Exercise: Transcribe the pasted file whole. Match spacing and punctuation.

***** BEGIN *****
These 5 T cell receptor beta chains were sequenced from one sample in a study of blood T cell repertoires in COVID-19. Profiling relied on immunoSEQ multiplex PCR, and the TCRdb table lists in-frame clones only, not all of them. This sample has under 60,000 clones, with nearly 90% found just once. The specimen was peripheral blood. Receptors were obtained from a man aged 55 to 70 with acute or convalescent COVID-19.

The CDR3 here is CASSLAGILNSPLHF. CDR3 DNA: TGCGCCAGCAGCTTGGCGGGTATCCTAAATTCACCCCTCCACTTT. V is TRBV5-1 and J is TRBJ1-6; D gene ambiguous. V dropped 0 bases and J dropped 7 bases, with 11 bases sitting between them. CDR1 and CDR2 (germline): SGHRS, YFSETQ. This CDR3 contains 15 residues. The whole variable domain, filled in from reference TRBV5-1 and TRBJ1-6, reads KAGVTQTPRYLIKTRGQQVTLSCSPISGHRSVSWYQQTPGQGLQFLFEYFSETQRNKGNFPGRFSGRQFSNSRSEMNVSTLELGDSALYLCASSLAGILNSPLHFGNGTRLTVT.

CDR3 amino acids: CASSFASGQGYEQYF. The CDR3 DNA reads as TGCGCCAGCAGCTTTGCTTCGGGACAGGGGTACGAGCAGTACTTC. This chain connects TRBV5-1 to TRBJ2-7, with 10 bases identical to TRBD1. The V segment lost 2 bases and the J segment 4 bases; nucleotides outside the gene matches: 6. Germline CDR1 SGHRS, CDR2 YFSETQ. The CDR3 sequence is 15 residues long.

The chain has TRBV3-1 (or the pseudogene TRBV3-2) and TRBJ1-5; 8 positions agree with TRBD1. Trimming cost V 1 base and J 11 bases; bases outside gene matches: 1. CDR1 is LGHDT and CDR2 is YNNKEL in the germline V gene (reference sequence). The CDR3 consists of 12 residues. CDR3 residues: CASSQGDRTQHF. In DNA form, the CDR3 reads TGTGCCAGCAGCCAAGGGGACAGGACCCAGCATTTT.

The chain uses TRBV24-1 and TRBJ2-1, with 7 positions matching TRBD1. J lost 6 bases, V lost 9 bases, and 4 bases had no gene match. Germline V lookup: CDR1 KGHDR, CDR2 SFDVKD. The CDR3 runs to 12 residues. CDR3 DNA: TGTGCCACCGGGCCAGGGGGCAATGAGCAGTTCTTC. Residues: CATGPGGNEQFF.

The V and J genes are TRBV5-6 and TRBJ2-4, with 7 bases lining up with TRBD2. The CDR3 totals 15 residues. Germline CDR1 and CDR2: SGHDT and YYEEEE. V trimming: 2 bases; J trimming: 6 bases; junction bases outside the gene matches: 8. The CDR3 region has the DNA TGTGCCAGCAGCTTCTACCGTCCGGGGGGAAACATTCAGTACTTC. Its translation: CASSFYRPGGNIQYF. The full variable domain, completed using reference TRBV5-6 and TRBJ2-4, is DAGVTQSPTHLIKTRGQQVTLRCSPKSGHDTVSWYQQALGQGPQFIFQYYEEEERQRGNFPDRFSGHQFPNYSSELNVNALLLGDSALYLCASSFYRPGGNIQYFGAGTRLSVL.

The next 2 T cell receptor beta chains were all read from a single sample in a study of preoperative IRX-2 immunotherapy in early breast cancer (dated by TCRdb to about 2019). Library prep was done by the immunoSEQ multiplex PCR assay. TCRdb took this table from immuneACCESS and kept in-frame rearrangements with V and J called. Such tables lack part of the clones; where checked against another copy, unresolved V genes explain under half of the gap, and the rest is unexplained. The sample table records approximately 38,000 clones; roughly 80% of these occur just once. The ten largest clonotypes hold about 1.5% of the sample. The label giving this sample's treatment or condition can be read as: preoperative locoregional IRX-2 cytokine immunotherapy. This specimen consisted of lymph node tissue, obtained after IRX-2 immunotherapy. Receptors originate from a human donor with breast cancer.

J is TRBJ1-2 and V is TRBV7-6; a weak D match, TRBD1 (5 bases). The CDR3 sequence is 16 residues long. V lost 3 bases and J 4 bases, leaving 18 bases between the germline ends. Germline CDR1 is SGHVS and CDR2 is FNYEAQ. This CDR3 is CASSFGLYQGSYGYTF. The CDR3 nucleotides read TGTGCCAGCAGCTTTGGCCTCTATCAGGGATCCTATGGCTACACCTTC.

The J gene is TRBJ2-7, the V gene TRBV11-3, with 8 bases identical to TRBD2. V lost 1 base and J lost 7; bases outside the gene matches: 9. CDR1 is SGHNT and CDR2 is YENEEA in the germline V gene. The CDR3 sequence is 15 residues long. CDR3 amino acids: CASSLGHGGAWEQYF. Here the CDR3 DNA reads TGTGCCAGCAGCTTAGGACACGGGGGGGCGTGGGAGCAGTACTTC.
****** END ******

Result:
These 5 T cell receptor beta chains were sequenced from one sample in a study of blood T cell repertoires in COVID-19. Profiling relied on immunoSEQ multiplex PCR, and the TCRdb table lists in-frame clones only, not all of them. This sample has under 60,000 clones, with nearly 90% found just once. The specimen was peripheral blood. Receptors were obtained from a man aged 55 to 70 with acute or convalescent COVID-19.

The CDR3 here is CASSLAGILNSPLHF. CDR3 DNA: TGCGCCAGCAGCTTGGCGGGTATCCTAAATTCACCCCTCCACTTT. V is TRBV5-1 and J is TRBJ1-6; D gene ambiguous. V dropped 0 bases and J dropped 7 bases, with 11 bases sitting between them. CDR1 and CDR2 (germline): SGHRS, YFSETQ. This CDR3 contains 15 residues. The whole variable domain, filled in from reference TRBV5-1 and TRBJ1-6, reads KAGVTQTPRYLIKTRGQQVTLSCSPISGHRSVSWYQQTPGQGLQFLFEYFSETQRNKGNFPGRFSGRQFSNSRSEMNVSTLELGDSALYLCASSLAGILNSPLHFGNGTRLTVT.

CDR3 amino acids: CASSFASGQGYEQYF. The CDR3 DNA reads as TGCGCCAGCAGCTTTGCTTCGGGACAGGGGTACGAGCAGTACTTC. This chain connects TRBV5-1 to TRBJ2-7, with 10 bases identical to TRBD1. The V segment lost 2 bases and the J segment 4 bases; nucleotides outside the gene matches: 6. Germline CDR1 SGHRS, CDR2 YFSETQ. The CDR3 sequence is 15 residues long.

The chain has TRBV3-1 (or the pseudogene TRBV3-2) and TRBJ1-5; 8 positions agree with TRBD1. Trimming cost V 1 base and J 11 bases; bases outside gene matches: 1. CDR1 is LGHDT and CDR2 is YNNKEL in the germline V gene (reference sequence). The CDR3 consists of 12 residues. CDR3 residues: CASSQGDRTQHF. In DNA form, the CDR3 reads TGTGCCAGCAGCCAAGGGGACAGGACCCAGCATTTT.

The chain uses TRBV24-1 and TRBJ2-1, with 7 positions matching TRBD1. J lost 6 bases, V lost 9 bases, and 4 bases had no gene match. Germline V lookup: CDR1 KGHDR, CDR2 SFDVKD. The CDR3 runs to 12 residues. CDR3 DNA: TGTGCCACCGGGCCAGGGGGCAATGAGCAGTTCTTC. Residues: CATGPGGNEQFF.

The V and J genes are TRBV5-6 and TRBJ2-4, with 7 bases lining up with TRBD2. The CDR3 totals 15 residues. Germline CDR1 and CDR2: SGHDT and YYEEEE. V trimming: 2 bases; J trimming: 6 bases; junction bases outside the gene matches: 8. The CDR3 region has the DNA TGTGCCAGCAGCTTCTACCGTCCGGGGGGAAACATTCAGTACTTC. Its translation: CASSFYRPGGNIQYF. The full variable domain, completed using reference TRBV5-6 and TRBJ2-4, is DAGVTQSPTHLIKTRGQQVTLRCSPKSGHDTVSWYQQALGQGPQFIFQYYEEEERQRGNFPDRFSGHQFPNYSSELNVNALLLGDSALYLCASSFYRPGGNIQYFGAGTRLSVL.

The next 2 T cell receptor beta chains were all read from a single sample in a study of preoperative IRX-2 immunotherapy in early breast cancer (dated by TCRdb to about 2019). Library prep was done by the immunoSEQ multiplex PCR assay. TCRdb took this table from immuneACCESS and kept in-frame rearrangements with V and J called. Such tables lack part of the clones; where checked against another copy, unresolved V genes explain under half of the gap, and the rest is unexplained. The sample table records approximately 38,000 clones; roughly 80% of these occur just once. The ten largest clonotypes hold about 1.5% of the sample. The label giving this sample's treatment or condition can be read as: preoperative locoregional IRX-2 cytokine immunotherapy. This specimen consisted of lymph node tissue, obtained after IRX-2 immunotherapy. Receptors originate from a human donor with breast cancer.

J is TRBJ1-2 and V is TRBV7-6; a weak D match, TRBD1 (5 bases). The CDR3 sequence is 16 residues long. V lost 3 bases and J 4 bases, leaving 18 bases between the germline ends. Germline CDR1 is SGHVS and CDR2 is FNYEAQ. This CDR3 is CASSFGLYQGSYGYTF. The CDR3 nucleotides read TGTGCCAGCAGCTTTGGCCTCTATCAGGGATCCTATGGCTACACCTTC.

The J gene is TRBJ2-7, the V gene TRBV11-3, with 8 bases identical to TRBD2. V lost 1 base and J lost 7; bases outside the gene matches: 9. CDR1 is SGHNT and CDR2 is YENEEA in the germline V gene. The CDR3 sequence is 15 residues long. CDR3 amino acids: CASSLGHGGAWEQYF. Here the CDR3 DNA reads TGTGCCAGCAGCTTAGGACACGGGGGGGCGTGGGAGCAGTACTTC.